2. Create more redo log file groups - this will give DBWR more time to write before LGWR tries to overwrite a particular redolog file, again the chances are that the extra (6th) or (7th) group will give CKPT enough time to completely checkpoint beyond the "highest scn#" before that group is again required..

Which one to go for.. well that's up to you and your setup, if you have an I/O bound system then 2. would be better for you, as 1. will just increase your I/O problem, however if physical space is an issue and I/O isn't then 1. might be better (with the added advantage that instance recovery will also be faster).

Sorry for the training session, but as with everything to do with Oracle, there is rarely one solution that apply to everyone...


Re: Checkpoint not complete [message #562814 is a reply to message #137708] Mon, 06 August 2012 01:02 Go to previous messageGo to next message
Messages: 2
Registered: August 2012
Location: Dhaka, Bangladesh
Junior Member
This was a very helpful and informative one. Thanks!!
Re: Checkpoint not complete [message #571821 is a reply to message #562814] Fri, 30 November 2012 22:56 Go to previous messageGo to next message
Messages: 1
Registered: April 2012
Junior Member
alliejane Your advice on is really helpful !! But i have read that to reduce the I/O partial checkpoints like the ones occurring on the logs witches only guarantee the Ckpt that all the RBA entries in the log buffer will be written to the redologs so that if the instance crashes the instance recovery could be made by identifying the row,block etc just by pointing it to that particular block using pointers in redolog groups. Also what i understand is that checkpoint not complete occurs because it is protecting the data which is to be archived by ARCn process. As these are also the old pointers so they have to be protected. It doesnt care about DBWR has flushed its contents or not !! also DBWR writes its contents using a lazy algorithm so its not required that whenever log buffer flushes it has to write its contents ! Also consider one thing that the size of log buffer and DB buffer vary too much !! logbuffer is typically in MBs while DB buffer could be in GB's !! so it cant write all the data at once !! So in this scenario of Checkpointing not complete i recon that one should go for the increase in no of redolog groups and also dont create them huge ! ARCn process writes at a different pace then LGWR !! make them plenty so that frequency of reuse could be reduced and ARCn gets more time to flush the contents !! Cheers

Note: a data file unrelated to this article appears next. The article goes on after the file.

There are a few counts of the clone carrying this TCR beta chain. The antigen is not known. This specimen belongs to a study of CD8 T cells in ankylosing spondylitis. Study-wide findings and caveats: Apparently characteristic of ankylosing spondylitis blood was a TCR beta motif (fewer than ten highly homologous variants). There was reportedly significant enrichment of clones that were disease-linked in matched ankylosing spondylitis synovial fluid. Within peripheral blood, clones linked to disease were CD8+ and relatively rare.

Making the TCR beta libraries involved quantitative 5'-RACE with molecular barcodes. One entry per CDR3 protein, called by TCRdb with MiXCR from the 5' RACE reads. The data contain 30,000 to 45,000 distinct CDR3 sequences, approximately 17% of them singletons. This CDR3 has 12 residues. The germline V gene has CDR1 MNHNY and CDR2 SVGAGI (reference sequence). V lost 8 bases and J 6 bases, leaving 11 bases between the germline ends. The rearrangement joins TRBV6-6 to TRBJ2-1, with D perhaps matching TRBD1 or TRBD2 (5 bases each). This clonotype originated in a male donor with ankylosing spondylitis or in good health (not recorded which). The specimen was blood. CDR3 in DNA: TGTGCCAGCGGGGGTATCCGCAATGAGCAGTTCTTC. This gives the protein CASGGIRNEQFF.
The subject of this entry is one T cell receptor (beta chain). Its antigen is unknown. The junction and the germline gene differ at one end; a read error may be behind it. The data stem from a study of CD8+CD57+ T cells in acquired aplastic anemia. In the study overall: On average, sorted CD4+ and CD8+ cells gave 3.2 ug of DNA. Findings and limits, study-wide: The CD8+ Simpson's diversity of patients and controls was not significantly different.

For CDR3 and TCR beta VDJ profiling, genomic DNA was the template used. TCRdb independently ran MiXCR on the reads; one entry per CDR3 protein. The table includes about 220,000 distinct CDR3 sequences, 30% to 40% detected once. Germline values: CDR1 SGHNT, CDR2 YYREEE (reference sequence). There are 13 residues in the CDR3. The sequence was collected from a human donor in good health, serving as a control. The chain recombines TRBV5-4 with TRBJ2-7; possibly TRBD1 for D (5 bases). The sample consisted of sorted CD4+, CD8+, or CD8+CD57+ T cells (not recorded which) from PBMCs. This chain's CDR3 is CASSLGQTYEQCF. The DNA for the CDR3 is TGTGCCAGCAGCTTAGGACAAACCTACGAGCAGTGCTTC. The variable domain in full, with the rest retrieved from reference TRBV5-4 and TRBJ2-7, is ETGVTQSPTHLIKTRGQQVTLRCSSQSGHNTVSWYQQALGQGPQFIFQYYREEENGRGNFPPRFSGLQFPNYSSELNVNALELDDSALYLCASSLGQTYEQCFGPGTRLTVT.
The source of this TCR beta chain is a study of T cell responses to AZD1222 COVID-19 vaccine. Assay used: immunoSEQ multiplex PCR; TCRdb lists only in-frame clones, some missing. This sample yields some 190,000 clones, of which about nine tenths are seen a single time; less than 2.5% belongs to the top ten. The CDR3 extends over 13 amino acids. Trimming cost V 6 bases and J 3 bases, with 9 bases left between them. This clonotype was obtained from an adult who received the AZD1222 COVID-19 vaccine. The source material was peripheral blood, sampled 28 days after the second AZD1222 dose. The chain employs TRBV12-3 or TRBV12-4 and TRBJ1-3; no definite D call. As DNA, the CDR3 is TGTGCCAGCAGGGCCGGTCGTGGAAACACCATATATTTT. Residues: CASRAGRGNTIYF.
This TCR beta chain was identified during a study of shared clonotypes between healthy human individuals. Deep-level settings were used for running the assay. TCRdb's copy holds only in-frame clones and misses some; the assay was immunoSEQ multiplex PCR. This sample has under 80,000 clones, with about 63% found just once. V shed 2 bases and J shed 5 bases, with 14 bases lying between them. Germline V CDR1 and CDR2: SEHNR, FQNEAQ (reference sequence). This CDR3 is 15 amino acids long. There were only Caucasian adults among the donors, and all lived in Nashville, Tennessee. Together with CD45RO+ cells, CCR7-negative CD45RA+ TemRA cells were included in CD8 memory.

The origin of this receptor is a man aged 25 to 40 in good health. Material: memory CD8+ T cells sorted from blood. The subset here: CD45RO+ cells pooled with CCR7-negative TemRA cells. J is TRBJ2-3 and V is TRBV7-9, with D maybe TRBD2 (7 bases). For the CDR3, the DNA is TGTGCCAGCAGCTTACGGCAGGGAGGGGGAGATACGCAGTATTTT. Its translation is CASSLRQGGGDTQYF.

Re: Checkpoint not complete [message #571826 is a reply to message #571821] Sat, 01 December 2012 00:45 Go to previous messageGo to next message
Michel Cadot
Messages: 68599
Registered: March 2007
Location: Nanterre, France, http://...
Senior Member
Account Moderator
You mostly misundertood how it works.
Also it seems you are still on the version 7 of rdbms.
Please read Database Concepts.

Re: Checkpoint not complete [message #571847 is a reply to message #137649] Sat, 01 December 2012 19:51 Go to previous message
Messages: 59
Registered: July 2005
Location: Glasgow
Please note that I posted that information in 2005, oracle has come a long way since then and the processes have changed.

Kind regards